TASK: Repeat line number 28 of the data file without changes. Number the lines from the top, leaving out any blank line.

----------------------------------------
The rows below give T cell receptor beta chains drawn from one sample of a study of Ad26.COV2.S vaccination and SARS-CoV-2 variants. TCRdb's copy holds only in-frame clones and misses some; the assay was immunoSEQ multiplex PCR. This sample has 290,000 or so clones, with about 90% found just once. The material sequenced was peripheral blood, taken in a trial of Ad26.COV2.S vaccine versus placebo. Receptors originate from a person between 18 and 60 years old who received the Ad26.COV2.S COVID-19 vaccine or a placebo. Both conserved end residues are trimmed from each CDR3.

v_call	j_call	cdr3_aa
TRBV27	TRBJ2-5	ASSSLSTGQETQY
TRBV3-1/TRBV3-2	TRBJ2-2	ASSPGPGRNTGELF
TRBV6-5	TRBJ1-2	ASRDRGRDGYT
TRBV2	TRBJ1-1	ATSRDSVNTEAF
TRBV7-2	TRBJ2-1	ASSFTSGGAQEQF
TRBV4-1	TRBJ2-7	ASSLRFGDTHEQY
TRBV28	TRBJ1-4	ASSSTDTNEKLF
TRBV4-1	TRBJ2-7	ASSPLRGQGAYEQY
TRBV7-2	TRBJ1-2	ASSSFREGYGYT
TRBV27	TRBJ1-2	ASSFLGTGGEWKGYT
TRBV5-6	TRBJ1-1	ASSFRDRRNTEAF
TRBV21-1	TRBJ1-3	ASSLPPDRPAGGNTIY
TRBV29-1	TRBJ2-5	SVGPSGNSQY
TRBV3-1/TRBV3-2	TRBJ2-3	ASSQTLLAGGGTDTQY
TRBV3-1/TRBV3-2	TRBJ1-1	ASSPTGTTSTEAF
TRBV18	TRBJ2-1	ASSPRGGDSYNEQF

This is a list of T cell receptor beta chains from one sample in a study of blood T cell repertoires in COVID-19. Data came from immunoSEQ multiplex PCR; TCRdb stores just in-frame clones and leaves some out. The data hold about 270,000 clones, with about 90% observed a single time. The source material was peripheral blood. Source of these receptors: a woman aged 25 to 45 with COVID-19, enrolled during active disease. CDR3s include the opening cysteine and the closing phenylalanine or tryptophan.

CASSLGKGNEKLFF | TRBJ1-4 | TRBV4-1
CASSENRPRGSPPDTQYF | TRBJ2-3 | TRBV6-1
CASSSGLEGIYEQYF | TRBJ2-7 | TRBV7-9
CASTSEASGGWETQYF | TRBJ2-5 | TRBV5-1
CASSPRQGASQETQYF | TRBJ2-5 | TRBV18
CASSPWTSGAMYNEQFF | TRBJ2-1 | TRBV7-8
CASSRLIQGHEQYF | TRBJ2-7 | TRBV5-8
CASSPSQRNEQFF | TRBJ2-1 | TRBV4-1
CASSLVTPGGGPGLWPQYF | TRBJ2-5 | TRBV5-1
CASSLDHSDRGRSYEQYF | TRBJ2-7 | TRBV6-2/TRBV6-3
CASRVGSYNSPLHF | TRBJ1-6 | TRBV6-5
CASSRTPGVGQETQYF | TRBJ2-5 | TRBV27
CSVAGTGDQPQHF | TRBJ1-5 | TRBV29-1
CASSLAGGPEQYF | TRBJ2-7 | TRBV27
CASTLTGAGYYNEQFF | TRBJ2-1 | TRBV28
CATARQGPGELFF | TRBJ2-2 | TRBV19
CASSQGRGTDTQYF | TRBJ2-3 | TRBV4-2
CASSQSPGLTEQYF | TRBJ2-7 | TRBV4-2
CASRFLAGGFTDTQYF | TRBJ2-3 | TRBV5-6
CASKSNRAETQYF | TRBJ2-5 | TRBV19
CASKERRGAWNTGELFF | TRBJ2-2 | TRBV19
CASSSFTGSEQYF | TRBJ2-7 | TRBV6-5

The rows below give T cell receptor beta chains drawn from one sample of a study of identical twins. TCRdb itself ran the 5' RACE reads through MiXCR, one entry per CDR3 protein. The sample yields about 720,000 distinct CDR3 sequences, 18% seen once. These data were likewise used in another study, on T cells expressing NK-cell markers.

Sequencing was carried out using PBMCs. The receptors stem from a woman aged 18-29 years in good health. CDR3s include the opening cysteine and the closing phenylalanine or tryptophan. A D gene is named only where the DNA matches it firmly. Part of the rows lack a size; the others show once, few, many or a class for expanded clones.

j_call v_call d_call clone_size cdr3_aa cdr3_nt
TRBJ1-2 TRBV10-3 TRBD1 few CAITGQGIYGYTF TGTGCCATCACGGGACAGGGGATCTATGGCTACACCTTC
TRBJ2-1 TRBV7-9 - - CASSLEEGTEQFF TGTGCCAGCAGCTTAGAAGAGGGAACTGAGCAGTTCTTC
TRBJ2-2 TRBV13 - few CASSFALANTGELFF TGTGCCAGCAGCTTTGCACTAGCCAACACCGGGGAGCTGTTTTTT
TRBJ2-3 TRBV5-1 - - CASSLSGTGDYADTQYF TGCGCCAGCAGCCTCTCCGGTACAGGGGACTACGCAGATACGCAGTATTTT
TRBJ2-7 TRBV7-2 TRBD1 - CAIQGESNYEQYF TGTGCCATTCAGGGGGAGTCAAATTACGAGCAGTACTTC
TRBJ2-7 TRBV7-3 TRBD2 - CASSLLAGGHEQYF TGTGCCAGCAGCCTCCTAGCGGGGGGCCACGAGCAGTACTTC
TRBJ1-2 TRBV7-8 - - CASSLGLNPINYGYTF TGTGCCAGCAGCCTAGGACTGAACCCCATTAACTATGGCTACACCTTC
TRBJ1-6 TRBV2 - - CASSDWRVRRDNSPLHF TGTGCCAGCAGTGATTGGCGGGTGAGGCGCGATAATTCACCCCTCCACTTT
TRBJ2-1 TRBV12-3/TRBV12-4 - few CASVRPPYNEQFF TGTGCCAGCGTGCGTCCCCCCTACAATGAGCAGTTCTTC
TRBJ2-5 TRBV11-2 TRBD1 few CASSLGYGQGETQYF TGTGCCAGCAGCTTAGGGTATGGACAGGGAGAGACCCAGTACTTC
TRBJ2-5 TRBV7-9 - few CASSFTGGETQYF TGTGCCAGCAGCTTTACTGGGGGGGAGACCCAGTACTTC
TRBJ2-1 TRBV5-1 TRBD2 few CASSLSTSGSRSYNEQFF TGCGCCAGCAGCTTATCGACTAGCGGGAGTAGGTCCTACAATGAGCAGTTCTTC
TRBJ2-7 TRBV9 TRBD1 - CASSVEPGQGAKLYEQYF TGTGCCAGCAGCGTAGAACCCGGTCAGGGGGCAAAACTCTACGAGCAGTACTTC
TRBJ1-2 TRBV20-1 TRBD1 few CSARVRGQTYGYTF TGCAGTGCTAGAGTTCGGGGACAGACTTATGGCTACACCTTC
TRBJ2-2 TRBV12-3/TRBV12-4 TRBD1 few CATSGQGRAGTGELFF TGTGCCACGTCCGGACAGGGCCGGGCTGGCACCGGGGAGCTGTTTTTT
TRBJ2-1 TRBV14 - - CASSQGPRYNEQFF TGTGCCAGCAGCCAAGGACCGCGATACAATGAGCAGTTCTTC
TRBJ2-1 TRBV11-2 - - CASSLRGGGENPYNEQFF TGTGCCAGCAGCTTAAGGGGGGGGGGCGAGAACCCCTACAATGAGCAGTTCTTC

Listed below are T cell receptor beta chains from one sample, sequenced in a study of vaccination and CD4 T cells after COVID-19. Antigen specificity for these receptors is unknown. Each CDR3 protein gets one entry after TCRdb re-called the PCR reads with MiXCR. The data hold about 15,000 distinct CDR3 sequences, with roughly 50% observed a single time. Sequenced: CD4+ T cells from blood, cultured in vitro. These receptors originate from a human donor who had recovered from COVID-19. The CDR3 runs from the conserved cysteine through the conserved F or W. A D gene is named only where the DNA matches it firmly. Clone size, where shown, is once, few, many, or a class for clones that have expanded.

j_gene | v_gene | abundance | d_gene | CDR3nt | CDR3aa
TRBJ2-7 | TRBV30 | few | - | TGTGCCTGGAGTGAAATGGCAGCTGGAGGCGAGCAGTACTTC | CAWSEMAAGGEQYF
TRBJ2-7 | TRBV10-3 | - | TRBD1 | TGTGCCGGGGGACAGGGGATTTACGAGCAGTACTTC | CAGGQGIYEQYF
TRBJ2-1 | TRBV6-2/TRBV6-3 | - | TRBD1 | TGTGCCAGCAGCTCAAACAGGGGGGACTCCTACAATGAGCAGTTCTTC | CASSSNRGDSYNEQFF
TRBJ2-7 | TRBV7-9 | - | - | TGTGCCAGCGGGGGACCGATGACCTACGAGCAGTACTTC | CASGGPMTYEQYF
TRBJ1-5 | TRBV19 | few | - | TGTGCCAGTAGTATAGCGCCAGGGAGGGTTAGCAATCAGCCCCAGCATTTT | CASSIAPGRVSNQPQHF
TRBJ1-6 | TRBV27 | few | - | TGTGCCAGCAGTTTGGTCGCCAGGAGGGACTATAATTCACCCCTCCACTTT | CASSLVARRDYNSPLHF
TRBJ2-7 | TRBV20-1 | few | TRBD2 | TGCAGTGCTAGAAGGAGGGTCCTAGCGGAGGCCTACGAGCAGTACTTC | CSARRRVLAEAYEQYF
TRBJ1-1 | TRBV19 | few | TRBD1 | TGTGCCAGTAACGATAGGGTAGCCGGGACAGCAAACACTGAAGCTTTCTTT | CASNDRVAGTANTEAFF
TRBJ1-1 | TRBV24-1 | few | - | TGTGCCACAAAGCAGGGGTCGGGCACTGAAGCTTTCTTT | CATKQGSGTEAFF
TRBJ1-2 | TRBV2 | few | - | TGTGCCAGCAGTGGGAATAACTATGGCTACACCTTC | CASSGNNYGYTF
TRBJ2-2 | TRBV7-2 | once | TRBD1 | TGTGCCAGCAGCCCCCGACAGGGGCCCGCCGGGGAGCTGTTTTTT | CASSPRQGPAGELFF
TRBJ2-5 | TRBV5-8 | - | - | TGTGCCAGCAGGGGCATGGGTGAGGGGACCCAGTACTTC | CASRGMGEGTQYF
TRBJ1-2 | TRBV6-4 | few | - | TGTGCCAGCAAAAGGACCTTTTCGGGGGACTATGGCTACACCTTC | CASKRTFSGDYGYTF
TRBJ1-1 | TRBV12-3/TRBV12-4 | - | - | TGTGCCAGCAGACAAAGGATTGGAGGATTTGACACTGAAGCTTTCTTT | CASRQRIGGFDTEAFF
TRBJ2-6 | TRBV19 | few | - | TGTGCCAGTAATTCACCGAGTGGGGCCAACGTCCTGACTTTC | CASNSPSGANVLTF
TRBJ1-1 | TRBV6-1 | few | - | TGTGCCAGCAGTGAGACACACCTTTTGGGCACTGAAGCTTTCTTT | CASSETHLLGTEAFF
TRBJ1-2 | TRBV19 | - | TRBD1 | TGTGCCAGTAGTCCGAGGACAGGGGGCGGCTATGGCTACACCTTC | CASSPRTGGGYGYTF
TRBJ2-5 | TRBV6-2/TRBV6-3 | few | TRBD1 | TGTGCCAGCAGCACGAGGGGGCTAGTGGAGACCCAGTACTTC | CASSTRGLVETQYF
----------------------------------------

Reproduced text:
CASSLVTPGGGPGLWPQYF | TRBJ2-5 | TRBV5-1